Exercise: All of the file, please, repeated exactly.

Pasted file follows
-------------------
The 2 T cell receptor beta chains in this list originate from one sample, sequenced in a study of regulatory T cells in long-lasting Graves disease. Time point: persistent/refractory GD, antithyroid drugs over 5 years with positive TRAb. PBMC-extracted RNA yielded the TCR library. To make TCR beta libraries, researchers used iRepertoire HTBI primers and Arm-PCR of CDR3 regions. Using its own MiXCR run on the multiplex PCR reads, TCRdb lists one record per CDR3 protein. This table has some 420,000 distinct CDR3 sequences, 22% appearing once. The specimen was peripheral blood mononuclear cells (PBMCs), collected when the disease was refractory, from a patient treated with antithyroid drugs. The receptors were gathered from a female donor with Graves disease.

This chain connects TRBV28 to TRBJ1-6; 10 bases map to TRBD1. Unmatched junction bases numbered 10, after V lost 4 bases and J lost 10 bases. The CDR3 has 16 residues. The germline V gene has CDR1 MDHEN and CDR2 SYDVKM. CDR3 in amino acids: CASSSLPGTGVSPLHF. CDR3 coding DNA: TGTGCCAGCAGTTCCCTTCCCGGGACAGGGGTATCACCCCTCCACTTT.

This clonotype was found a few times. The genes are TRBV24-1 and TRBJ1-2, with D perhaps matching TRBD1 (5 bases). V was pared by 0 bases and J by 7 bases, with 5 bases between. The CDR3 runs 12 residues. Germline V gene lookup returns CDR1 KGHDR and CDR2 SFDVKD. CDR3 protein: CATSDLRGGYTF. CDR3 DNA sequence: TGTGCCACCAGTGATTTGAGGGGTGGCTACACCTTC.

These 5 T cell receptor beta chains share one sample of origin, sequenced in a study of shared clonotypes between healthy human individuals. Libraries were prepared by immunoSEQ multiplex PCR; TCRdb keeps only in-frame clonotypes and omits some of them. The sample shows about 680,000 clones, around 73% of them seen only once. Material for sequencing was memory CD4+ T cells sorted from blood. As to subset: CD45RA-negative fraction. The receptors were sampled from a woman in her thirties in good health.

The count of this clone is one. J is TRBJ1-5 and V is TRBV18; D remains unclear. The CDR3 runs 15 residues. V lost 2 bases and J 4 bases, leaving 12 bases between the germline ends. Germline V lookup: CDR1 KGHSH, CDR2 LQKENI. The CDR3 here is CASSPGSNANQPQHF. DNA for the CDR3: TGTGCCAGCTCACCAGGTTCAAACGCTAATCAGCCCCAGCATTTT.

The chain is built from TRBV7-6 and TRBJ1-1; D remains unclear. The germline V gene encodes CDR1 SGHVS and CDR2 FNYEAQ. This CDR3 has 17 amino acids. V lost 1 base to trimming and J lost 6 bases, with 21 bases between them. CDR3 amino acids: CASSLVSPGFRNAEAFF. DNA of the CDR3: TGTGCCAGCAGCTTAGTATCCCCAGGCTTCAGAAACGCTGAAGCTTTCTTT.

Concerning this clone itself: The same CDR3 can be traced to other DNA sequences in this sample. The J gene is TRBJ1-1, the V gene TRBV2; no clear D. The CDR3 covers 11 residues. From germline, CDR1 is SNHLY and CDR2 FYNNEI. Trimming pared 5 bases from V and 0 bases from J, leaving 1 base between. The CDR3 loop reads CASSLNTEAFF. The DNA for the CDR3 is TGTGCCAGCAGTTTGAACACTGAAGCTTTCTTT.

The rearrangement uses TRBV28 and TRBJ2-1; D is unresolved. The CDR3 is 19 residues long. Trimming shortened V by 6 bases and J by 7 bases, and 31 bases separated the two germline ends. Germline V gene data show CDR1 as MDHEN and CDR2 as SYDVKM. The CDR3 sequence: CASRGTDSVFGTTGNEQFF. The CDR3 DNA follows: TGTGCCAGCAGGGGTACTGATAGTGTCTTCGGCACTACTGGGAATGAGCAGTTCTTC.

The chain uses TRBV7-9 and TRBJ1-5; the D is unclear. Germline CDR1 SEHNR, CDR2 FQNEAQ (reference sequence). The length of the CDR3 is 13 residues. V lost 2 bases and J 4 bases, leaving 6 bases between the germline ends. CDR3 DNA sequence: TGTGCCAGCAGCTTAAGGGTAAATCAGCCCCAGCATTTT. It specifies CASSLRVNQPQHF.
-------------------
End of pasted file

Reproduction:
The 2 T cell receptor beta chains in this list originate from one sample, sequenced in a study of regulatory T cells in long-lasting Graves disease. Time point: persistent/refractory GD, antithyroid drugs over 5 years with positive TRAb. PBMC-extracted RNA yielded the TCR library. To make TCR beta libraries, researchers used iRepertoire HTBI primers and Arm-PCR of CDR3 regions. Using its own MiXCR run on the multiplex PCR reads, TCRdb lists one record per CDR3 protein. This table has some 420,000 distinct CDR3 sequences, 22% appearing once. The specimen was peripheral blood mononuclear cells (PBMCs), collected when the disease was refractory, from a patient treated with antithyroid drugs. The receptors were gathered from a female donor with Graves disease.

This chain connects TRBV28 to TRBJ1-6; 10 bases map to TRBD1. Unmatched junction bases numbered 10, after V lost 4 bases and J lost 10 bases. The CDR3 has 16 residues. The germline V gene has CDR1 MDHEN and CDR2 SYDVKM. CDR3 in amino acids: CASSSLPGTGVSPLHF. CDR3 coding DNA: TGTGCCAGCAGTTCCCTTCCCGGGACAGGGGTATCACCCCTCCACTTT.

This clonotype was found a few times. The genes are TRBV24-1 and TRBJ1-2, with D perhaps matching TRBD1 (5 bases). V was pared by 0 bases and J by 7 bases, with 5 bases between. The CDR3 runs 12 residues. Germline V gene lookup returns CDR1 KGHDR and CDR2 SFDVKD. CDR3 protein: CATSDLRGGYTF. CDR3 DNA sequence: TGTGCCACCAGTGATTTGAGGGGTGGCTACACCTTC.

These 5 T cell receptor beta chains share one sample of origin, sequenced in a study of shared clonotypes between healthy human individuals. Libraries were prepared by immunoSEQ multiplex PCR; TCRdb keeps only in-frame clonotypes and omits some of them. The sample shows about 680,000 clones, around 73% of them seen only once. Material for sequencing was memory CD4+ T cells sorted from blood. As to subset: CD45RA-negative fraction. The receptors were sampled from a woman in her thirties in good health.

The count of this clone is one. J is TRBJ1-5 and V is TRBV18; D remains unclear. The CDR3 runs 15 residues. V lost 2 bases and J 4 bases, leaving 12 bases between the germline ends. Germline V lookup: CDR1 KGHSH, CDR2 LQKENI. The CDR3 here is CASSPGSNANQPQHF. DNA for the CDR3: TGTGCCAGCTCACCAGGTTCAAACGCTAATCAGCCCCAGCATTTT.

The chain is built from TRBV7-6 and TRBJ1-1; D remains unclear. The germline V gene encodes CDR1 SGHVS and CDR2 FNYEAQ. This CDR3 has 17 amino acids. V lost 1 base to trimming and J lost 6 bases, with 21 bases between them. CDR3 amino acids: CASSLVSPGFRNAEAFF. DNA of the CDR3: TGTGCCAGCAGCTTAGTATCCCCAGGCTTCAGAAACGCTGAAGCTTTCTTT.

Concerning this clone itself: The same CDR3 can be traced to other DNA sequences in this sample. The J gene is TRBJ1-1, the V gene TRBV2; no clear D. The CDR3 covers 11 residues. From germline, CDR1 is SNHLY and CDR2 FYNNEI. Trimming pared 5 bases from V and 0 bases from J, leaving 1 base between. The CDR3 loop reads CASSLNTEAFF. The DNA for the CDR3 is TGTGCCAGCAGTTTGAACACTGAAGCTTTCTTT.

The rearrangement uses TRBV28 and TRBJ2-1; D is unresolved. The CDR3 is 19 residues long. Trimming shortened V by 6 bases and J by 7 bases, and 31 bases separated the two germline ends. Germline V gene data show CDR1 as MDHEN and CDR2 as SYDVKM. The CDR3 sequence: CASRGTDSVFGTTGNEQFF. The CDR3 DNA follows: TGTGCCAGCAGGGGTACTGATAGTGTCTTCGGCACTACTGGGAATGAGCAGTTCTTC.

The chain uses TRBV7-9 and TRBJ1-5; the D is unclear. Germline CDR1 SEHNR, CDR2 FQNEAQ (reference sequence). The length of the CDR3 is 13 residues. V lost 2 bases and J 4 bases, leaving 6 bases between the germline ends. CDR3 DNA sequence: TGTGCCAGCAGCTTAAGGGTAAATCAGCCCCAGCATTTT. It specifies CASSLRVNQPQHF.